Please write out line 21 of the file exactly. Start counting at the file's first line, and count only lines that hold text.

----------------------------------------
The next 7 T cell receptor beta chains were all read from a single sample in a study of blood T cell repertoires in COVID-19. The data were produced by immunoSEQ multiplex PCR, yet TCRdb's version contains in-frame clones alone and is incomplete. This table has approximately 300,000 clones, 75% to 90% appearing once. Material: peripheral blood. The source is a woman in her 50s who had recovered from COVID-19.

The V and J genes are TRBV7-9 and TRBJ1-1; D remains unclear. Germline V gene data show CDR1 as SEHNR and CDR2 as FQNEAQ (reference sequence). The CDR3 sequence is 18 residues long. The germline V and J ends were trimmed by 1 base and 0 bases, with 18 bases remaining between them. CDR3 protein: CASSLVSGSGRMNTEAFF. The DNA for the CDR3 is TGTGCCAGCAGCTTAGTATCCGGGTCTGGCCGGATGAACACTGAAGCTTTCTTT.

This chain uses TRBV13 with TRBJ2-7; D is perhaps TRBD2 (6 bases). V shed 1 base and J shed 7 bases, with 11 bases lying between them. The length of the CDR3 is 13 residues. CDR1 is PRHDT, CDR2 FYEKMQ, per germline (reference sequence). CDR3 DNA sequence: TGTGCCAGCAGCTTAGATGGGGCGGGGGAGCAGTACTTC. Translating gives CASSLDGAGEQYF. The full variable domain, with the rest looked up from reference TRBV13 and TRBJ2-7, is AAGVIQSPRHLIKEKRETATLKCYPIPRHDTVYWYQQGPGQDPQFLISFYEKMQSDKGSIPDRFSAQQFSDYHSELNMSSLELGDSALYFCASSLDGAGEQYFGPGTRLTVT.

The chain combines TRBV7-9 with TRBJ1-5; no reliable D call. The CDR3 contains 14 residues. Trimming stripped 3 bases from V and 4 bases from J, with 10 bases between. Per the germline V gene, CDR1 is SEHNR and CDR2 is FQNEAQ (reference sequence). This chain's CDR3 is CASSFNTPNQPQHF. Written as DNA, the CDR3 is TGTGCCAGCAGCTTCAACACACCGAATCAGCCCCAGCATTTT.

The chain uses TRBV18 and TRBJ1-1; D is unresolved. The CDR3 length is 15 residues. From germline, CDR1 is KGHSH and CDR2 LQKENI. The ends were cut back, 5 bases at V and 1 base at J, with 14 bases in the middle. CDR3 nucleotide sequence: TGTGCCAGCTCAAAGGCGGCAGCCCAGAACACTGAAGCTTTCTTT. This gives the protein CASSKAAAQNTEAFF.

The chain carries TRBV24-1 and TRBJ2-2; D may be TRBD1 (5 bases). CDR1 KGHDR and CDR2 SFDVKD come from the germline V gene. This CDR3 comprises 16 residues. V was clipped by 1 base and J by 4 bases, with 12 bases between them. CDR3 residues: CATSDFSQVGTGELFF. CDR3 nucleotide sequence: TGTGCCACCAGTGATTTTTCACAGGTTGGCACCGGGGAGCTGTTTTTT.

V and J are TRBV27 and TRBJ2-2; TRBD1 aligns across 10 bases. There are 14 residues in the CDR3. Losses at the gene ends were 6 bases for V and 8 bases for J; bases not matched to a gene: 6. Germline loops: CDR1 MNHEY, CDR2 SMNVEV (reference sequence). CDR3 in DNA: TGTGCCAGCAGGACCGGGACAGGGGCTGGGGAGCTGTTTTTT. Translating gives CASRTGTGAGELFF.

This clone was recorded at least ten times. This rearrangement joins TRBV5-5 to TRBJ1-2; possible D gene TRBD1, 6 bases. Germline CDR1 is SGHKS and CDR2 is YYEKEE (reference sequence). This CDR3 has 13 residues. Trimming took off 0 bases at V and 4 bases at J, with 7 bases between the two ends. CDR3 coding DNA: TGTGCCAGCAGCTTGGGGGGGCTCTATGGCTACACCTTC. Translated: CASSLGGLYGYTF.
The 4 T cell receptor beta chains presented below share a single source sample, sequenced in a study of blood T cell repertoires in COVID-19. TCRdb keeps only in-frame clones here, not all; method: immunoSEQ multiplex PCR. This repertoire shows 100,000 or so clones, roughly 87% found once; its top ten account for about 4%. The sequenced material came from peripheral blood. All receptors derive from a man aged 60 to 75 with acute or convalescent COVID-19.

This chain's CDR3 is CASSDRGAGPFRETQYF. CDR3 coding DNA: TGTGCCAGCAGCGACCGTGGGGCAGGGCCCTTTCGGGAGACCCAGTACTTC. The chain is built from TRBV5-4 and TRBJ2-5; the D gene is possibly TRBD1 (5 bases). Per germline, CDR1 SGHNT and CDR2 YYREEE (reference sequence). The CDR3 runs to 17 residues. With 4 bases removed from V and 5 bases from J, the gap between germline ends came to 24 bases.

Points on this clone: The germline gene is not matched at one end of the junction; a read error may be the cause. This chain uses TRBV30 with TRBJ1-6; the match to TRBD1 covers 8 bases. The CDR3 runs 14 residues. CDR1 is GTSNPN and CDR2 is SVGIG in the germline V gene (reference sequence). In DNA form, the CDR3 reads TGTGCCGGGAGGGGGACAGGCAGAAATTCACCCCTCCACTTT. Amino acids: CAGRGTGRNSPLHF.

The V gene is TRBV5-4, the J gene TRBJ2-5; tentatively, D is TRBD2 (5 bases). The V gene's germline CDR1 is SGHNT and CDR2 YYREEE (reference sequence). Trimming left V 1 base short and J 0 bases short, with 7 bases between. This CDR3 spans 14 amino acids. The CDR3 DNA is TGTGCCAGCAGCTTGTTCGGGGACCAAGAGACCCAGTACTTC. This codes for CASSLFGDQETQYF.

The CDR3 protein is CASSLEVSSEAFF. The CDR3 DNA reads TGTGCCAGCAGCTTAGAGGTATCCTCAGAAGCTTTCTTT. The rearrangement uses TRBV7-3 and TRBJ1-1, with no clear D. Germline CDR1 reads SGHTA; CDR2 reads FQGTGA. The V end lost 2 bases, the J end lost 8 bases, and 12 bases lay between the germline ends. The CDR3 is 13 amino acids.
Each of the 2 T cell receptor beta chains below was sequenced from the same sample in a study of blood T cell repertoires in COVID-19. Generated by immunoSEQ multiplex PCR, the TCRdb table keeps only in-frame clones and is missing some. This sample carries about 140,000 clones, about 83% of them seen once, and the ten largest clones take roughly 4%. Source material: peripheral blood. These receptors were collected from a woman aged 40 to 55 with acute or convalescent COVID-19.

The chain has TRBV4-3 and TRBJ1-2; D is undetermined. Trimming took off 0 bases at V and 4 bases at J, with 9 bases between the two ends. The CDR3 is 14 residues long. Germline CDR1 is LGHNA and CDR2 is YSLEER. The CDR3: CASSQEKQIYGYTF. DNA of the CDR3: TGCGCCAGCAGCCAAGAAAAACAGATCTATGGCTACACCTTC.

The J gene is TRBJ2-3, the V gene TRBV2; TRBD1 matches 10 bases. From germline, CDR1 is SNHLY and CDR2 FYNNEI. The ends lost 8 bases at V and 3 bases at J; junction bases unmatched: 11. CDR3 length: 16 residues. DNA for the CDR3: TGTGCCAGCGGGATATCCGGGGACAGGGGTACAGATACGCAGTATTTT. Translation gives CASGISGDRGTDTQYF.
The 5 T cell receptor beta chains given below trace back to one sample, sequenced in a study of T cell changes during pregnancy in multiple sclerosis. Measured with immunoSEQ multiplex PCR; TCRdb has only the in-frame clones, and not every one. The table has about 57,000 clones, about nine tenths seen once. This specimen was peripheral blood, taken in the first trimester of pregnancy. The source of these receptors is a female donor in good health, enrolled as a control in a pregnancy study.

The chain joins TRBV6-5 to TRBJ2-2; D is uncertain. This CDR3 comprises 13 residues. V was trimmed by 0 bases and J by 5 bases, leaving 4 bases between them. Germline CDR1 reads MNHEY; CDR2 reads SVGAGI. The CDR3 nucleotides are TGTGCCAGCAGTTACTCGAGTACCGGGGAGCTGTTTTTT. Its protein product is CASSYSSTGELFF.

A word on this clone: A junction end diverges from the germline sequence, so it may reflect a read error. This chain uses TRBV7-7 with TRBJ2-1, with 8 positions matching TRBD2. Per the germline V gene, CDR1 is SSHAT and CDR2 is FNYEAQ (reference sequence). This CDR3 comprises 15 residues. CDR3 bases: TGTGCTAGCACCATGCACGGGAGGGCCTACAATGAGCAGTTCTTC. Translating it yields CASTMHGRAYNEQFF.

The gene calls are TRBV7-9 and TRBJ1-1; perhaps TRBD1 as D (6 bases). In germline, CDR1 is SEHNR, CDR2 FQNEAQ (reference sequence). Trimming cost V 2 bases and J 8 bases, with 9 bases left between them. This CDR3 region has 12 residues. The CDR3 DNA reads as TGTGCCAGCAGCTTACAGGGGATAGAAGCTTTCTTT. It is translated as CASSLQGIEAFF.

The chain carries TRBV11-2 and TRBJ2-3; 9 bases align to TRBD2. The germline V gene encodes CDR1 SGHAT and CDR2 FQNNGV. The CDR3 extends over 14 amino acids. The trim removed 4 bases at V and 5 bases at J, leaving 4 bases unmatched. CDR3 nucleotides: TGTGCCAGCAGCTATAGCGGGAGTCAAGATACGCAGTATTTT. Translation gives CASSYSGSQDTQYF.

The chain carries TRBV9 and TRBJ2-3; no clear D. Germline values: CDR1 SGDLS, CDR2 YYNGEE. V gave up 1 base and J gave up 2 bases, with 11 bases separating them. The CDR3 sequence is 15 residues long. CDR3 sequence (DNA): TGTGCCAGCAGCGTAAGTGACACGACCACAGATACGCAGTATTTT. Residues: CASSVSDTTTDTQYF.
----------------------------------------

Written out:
The chain carries TRBV11-2 and TRBJ2-3; 9 bases align to TRBD2. The germline V gene encodes CDR1 SGHAT and CDR2 FQNNGV. The CDR3 extends over 14 amino acids. The trim removed 4 bases at V and 5 bases at J, leaving 4 bases unmatched. CDR3 nucleotides: TGTGCCAGCAGCTATAGCGGGAGTCAAGATACGCAGTATTTT. Translation gives CASSYSGSQDTQYF.